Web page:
Saturday, September 29, 2012
Smile Like The Stars
Veneers are ultra-thin, custom-made porcelain laminates that are bonded directly to the teeth. They are an option for closing gaps or disguising discolored teeth that do not respond well to whitening procedures. Depending on the procedure, tooth reduction may be necessary.
Call our office today at 281-579-7222 or fill out our easy contact form to schedule an appointment or ask a question about Cosmetic Dentistry treatment.
Thursday, September 27, 2012
Dental X-rays remain a valuable tool in detecting oral health problems
A study published in Cancer, the peer-viewed journal of the American Cancer Society, found that people diagnosed with meningioma, a generally non-cancerous tumor, are more likely to report that they’ve received certain types of dental X-rays in the past.
There are several important things to understand about this study.
This finding doesn’t mean that dental X-rays cause these tumors; much more research is needed.
· The results rely on the individuals’ memories of having dental X-rays taken years earlier. The ability to recall information is often imperfect. Therefore, the results of studies that use this design can be unreliable because they are affected by what scientists call “recall bias.”
· The study acknowledges that some of the subjects received dental X-rays decades ago when radiation exposure was greater. Radiation doses were higher in the past due to the use of old X-ray technology and slower speed film.
Dental X-rays are a valuable part of detecting oral health problems at an early stage. Many oral diseases can’t be detected with a physical examination alone. Dental X-rays help provide information about a patient’s oral health such as early-stage cavities, gum diseases, infections and some types of tumors. How often dental X-rays should be taken depends on the patient’s oral health condition, age, risk for disease and any signs and symptoms of oral disease that the patient might be experiencing. If you have concerns the ADA encourages you to talk to your dentist, but eliminating X-rays altogether could be detrimental to your oral health.
Source: ADA American Dental Association
Tuesday, September 11, 2012
Thursday, September 6, 2012
The Dental Benefits of Xylitol
Xylitol is a natural sugar alcohol found in many foods and plants. It is sometimes called “birch sugar” because the primary source of xylitol today is extracted from birch trees. Xylitol looks and tastes like regular sugar, but it is very different than sugar.
Xylitol has been in use in foods since the 1960’s. There have been more than 25 years of testing and Xylitol has been proven to benefit the teeth. Sugarfree gum and candy sweetened with 100% Xylitol have received endorsements from 6 national dental associations.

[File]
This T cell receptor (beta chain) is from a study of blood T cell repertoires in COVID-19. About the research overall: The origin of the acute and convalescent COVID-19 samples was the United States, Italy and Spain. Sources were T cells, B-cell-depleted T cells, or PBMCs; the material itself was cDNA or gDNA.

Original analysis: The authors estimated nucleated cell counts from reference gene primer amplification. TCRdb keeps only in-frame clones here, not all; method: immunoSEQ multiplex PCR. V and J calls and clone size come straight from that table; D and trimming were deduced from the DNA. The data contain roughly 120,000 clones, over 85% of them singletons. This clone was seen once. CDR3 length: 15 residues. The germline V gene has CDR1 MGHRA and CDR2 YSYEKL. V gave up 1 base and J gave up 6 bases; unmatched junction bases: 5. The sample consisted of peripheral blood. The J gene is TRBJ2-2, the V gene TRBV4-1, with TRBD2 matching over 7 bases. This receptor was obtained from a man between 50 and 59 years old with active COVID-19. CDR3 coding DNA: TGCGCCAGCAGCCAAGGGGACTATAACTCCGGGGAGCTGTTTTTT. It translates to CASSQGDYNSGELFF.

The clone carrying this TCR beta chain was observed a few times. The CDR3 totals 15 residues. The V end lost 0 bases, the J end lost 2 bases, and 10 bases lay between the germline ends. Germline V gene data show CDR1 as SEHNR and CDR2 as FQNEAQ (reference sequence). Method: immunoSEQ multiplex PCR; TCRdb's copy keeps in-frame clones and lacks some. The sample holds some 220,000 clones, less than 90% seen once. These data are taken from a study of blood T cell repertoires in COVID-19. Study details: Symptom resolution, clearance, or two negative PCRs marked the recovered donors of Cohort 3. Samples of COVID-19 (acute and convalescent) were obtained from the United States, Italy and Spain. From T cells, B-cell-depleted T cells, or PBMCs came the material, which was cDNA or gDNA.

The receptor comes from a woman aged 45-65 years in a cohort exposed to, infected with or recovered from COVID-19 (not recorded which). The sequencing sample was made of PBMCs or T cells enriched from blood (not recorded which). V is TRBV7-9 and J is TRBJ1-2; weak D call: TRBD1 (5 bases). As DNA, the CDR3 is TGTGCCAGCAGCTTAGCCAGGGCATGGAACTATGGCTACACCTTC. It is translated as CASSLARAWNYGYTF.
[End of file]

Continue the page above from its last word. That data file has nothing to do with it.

Tooth decay happens when bacteria in the mouth consume the ordinary sugars we eat. The bacteria multiply and produce an acid that destroys the enamel and allows the decay to begin. Xylitol will not break down in the mouth like sugar. Bacteria cannot use Xylitol as a food source, so they will not be stimulated to multiply and produce acids. Also, Xylitol raises the pH of the saliva and prevents bacteria from adhering to the teeth. Saliva protects the teeth by carrying minerals that can reverse early decay. Eating regular sugar even just twice a day will override the natural defense of the saliva. But saliva that has Xylitol is more alkaline and this pH actually encourages the minerals in the saliva to move into the damaged areas of the enamel. Therefore, soft enamel begins to harden again.
Xylitol is most effective in preventing decay when used at least 4 to 5 times daily. Research is showing that the number of exposures throughout the day is more important than the quantity Xylitol consumed. If the Xylitol is mixed with other sweeteners, the effectiveness of the Xylitol is diminished. The easiest way to get the benefits of Xylitol is to chew gum that is sweetened with 100% Xylitol after meals and use a toothpaste containing Xylitol to brush twice a day. There is also dental floss coated with Xylitol and Sugarfree candy sweetened with 100% Xylitol.
Here’s a routine that is easy to follow.
1. Use Xylitol toothpaste, floss and mouthwash upon waking up
2. After breakfast use Xylitol gum, mints, or candy.
3. After lunch use Xylitol gum, mints, or candy.
4. After dinner use Xylitol gum, mints, or candy.
5. Use Xylitol toothpaste, floss and mouthwash upon going to bed.
There is one caution to Xylitol. Although it is very safe for children and adults, Xylitol is poisonous to dogs. If you decide to add Xylitol products to your dental home care, be sure to keep it out of the reach of pets.
If you have any further questions please contact Dr Estler on 281-579-7222or visit us at 910 South Fry Road Katy. Texas 77450